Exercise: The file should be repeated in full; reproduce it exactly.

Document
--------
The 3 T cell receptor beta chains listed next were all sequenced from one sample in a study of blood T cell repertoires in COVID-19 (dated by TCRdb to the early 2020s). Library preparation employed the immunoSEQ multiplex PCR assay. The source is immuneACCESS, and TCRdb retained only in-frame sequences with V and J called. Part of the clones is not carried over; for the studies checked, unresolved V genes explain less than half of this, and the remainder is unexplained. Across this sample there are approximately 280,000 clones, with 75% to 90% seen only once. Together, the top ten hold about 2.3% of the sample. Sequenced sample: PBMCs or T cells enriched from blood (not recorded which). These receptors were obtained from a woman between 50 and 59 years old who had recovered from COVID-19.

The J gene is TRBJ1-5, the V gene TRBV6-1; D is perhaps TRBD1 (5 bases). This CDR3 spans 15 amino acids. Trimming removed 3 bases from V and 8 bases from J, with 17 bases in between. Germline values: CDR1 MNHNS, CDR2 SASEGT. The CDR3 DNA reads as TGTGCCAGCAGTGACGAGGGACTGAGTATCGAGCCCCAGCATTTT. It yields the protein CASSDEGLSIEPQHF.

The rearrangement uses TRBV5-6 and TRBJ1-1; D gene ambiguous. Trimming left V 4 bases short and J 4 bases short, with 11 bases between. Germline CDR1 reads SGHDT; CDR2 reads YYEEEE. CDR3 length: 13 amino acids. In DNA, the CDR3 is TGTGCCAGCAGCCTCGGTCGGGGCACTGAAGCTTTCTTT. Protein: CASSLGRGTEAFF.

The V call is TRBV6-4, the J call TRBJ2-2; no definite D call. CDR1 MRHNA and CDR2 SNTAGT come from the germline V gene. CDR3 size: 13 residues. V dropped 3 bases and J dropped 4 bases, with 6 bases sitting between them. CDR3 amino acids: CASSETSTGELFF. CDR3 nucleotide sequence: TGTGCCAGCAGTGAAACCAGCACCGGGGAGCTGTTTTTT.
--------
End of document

The 3 T cell receptor beta chains listed next were all sequenced from one sample in a study of blood T cell repertoires in COVID-19 (dated by TCRdb to the early 2020s). Library preparation employed the immunoSEQ multiplex PCR assay. The source is immuneACCESS, and TCRdb retained only in-frame sequences with V and J called. Part of the clones is not carried over; for the studies checked, unresolved V genes explain less than half of this, and the remainder is unexplained. Across this sample there are approximately 280,000 clones, with 75% to 90% seen only once. Together, the top ten hold about 2.3% of the sample. Sequenced sample: PBMCs or T cells enriched from blood (not recorded which). These receptors were obtained from a woman between 50 and 59 years old who had recovered from COVID-19.

The J gene is TRBJ1-5, the V gene TRBV6-1; D is perhaps TRBD1 (5 bases). This CDR3 spans 15 amino acids. Trimming removed 3 bases from V and 8 bases from J, with 17 bases in between. Germline values: CDR1 MNHNS, CDR2 SASEGT. The CDR3 DNA reads as TGTGCCAGCAGTGACGAGGGACTGAGTATCGAGCCCCAGCATTTT. It yields the protein CASSDEGLSIEPQHF.

The rearrangement uses TRBV5-6 and TRBJ1-1; D gene ambiguous. Trimming left V 4 bases short and J 4 bases short, with 11 bases between. Germline CDR1 reads SGHDT; CDR2 reads YYEEEE. CDR3 length: 13 amino acids. In DNA, the CDR3 is TGTGCCAGCAGCCTCGGTCGGGGCACTGAAGCTTTCTTT. Protein: CASSLGRGTEAFF.

The V call is TRBV6-4, the J call TRBJ2-2; no definite D call. CDR1 MRHNA and CDR2 SNTAGT come from the germline V gene. CDR3 size: 13 residues. V dropped 3 bases and J dropped 4 bases, with 6 bases sitting between them. CDR3 amino acids: CASSETSTGELFF. CDR3 nucleotide sequence: TGTGCCAGCAGTGAAACCAGCACCGGGGAGCTGTTTTTT.